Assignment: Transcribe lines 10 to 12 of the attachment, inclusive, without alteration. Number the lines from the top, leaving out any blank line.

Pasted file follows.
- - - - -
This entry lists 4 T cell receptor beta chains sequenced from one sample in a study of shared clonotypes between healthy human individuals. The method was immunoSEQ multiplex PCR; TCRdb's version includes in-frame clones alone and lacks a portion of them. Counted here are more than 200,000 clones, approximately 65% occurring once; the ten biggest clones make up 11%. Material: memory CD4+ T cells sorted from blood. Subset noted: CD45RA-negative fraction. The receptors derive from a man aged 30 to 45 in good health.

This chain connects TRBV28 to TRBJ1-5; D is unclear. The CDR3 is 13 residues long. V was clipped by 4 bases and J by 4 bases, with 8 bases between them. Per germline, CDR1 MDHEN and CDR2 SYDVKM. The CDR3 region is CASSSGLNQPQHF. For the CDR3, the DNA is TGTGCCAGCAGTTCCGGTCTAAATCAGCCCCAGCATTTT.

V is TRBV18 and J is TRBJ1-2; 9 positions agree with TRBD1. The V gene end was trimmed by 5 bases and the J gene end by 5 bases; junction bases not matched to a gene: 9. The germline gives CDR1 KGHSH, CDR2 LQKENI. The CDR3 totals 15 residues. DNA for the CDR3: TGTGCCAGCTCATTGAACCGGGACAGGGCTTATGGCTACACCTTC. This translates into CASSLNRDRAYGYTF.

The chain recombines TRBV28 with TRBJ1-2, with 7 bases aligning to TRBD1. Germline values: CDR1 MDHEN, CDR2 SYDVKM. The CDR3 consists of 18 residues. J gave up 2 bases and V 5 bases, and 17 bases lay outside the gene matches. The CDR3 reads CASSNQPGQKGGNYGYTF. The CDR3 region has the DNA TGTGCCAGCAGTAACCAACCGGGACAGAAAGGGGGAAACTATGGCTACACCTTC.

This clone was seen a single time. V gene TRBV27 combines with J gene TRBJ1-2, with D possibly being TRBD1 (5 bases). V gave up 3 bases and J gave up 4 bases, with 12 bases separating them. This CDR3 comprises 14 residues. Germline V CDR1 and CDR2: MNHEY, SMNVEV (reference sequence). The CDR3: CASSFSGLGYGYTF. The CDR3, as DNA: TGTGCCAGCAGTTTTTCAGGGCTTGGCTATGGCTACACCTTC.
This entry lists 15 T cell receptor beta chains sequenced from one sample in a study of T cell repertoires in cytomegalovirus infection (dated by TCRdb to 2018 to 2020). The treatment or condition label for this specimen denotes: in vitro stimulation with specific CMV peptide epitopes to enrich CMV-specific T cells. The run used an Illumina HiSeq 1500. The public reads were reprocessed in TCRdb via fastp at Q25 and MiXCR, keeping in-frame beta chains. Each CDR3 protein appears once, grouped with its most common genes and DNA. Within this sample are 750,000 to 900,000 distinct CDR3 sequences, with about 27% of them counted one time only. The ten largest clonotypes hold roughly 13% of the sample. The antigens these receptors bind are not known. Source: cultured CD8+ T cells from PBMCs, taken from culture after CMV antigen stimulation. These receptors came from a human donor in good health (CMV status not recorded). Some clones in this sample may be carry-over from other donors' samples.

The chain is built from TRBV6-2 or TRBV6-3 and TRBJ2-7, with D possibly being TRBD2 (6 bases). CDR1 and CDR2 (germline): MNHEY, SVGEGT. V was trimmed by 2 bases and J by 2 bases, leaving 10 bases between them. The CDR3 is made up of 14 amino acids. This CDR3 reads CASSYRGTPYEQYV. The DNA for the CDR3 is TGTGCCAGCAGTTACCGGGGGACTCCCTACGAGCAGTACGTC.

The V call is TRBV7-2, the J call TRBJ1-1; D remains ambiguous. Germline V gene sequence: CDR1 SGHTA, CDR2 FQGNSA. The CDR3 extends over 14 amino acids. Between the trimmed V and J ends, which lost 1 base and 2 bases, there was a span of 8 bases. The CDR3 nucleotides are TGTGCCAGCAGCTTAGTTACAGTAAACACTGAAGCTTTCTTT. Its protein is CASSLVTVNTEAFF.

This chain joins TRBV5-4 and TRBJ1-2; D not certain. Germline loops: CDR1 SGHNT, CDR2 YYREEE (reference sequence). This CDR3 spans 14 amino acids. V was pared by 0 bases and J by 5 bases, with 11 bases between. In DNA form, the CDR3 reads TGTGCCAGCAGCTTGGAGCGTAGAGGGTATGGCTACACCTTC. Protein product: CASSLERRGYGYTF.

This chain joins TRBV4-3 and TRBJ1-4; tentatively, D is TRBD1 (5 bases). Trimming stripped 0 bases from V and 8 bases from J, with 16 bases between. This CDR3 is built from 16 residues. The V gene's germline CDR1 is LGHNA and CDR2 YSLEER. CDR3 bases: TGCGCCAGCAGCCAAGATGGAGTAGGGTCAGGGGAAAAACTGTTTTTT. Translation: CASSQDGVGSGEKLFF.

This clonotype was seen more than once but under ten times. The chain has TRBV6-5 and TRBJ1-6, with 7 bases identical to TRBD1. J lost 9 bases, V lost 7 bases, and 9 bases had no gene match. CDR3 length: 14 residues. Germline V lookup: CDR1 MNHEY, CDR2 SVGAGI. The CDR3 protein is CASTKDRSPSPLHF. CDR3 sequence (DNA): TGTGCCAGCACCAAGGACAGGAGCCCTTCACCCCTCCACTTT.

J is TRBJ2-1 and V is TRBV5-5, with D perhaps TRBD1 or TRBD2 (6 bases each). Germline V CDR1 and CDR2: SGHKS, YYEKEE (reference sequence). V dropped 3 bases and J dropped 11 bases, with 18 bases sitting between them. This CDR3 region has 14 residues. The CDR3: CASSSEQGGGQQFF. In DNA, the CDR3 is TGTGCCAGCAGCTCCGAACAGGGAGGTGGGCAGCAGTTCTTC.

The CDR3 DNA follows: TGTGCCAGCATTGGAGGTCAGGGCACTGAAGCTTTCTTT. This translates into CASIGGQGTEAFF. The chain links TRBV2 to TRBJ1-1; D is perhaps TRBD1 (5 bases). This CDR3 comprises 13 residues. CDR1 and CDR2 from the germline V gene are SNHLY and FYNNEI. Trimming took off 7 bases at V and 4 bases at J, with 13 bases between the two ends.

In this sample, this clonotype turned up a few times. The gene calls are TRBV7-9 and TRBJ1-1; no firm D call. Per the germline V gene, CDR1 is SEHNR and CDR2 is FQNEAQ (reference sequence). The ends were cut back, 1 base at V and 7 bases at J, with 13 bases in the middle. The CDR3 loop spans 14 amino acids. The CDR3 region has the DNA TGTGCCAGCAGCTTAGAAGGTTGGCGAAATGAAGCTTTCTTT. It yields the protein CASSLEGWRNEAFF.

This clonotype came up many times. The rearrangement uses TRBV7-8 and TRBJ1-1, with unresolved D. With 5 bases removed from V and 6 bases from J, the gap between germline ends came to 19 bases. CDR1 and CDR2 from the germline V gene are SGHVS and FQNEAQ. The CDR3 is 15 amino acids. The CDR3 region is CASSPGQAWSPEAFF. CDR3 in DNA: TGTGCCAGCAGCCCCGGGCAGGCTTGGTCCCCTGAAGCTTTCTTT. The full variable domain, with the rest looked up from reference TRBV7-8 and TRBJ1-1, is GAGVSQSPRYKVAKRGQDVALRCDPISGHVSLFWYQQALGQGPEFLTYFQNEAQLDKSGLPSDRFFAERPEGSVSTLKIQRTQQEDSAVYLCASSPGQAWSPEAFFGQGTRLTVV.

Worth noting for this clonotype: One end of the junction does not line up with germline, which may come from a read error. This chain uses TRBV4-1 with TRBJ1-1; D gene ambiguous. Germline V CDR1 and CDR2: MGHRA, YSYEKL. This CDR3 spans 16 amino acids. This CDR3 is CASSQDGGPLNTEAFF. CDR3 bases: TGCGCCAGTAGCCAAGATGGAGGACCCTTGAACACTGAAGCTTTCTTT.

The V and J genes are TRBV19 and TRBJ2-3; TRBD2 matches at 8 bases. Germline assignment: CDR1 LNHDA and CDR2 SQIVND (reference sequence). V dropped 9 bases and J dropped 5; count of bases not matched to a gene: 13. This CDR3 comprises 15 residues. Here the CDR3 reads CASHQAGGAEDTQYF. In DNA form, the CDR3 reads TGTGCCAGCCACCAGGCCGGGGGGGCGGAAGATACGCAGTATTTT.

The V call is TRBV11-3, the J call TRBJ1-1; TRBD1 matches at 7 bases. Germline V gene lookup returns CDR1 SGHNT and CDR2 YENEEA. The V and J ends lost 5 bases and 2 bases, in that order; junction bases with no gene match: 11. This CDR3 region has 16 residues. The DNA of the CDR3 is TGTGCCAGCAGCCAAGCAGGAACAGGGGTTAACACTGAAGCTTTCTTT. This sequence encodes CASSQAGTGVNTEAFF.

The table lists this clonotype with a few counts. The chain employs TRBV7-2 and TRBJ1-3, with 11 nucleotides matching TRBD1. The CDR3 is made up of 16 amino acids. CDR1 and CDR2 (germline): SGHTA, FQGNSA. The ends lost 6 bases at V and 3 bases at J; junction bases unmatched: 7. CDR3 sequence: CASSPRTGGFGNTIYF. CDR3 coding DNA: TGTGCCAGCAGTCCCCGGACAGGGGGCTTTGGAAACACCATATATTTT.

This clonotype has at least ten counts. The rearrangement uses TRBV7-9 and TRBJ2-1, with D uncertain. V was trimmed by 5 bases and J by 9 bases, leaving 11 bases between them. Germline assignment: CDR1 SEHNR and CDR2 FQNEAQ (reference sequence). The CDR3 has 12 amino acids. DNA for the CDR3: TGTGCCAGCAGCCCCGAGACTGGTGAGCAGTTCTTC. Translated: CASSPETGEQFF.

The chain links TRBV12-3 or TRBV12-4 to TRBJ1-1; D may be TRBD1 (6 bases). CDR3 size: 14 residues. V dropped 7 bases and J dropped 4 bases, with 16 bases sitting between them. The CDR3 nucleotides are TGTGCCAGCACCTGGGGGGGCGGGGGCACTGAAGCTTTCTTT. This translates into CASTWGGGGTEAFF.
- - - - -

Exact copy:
This chain joins TRBV4-3 and TRBJ1-4; tentatively, D is TRBD1 (5 bases). Trimming stripped 0 bases from V and 8 bases from J, with 16 bases between. This CDR3 is built from 16 residues. The V gene's germline CDR1 is LGHNA and CDR2 YSLEER. CDR3 bases: TGCGCCAGCAGCCAAGATGGAGTAGGGTCAGGGGAAAAACTGTTTTTT. Translation: CASSQDGVGSGEKLFF.

This clonotype was seen more than once but under ten times. The chain has TRBV6-5 and TRBJ1-6, with 7 bases identical to TRBD1. J lost 9 bases, V lost 7 bases, and 9 bases had no gene match. CDR3 length: 14 residues. Germline V lookup: CDR1 MNHEY, CDR2 SVGAGI. The CDR3 protein is CASTKDRSPSPLHF. CDR3 sequence (DNA): TGTGCCAGCACCAAGGACAGGAGCCCTTCACCCCTCCACTTT.

J is TRBJ2-1 and V is TRBV5-5, with D perhaps TRBD1 or TRBD2 (6 bases each). Germline V CDR1 and CDR2: SGHKS, YYEKEE (reference sequence). V dropped 3 bases and J dropped 11 bases, with 18 bases sitting between them. This CDR3 region has 14 residues. The CDR3: CASSSEQGGGQQFF. In DNA, the CDR3 is TGTGCCAGCAGCTCCGAACAGGGAGGTGGGCAGCAGTTCTTC.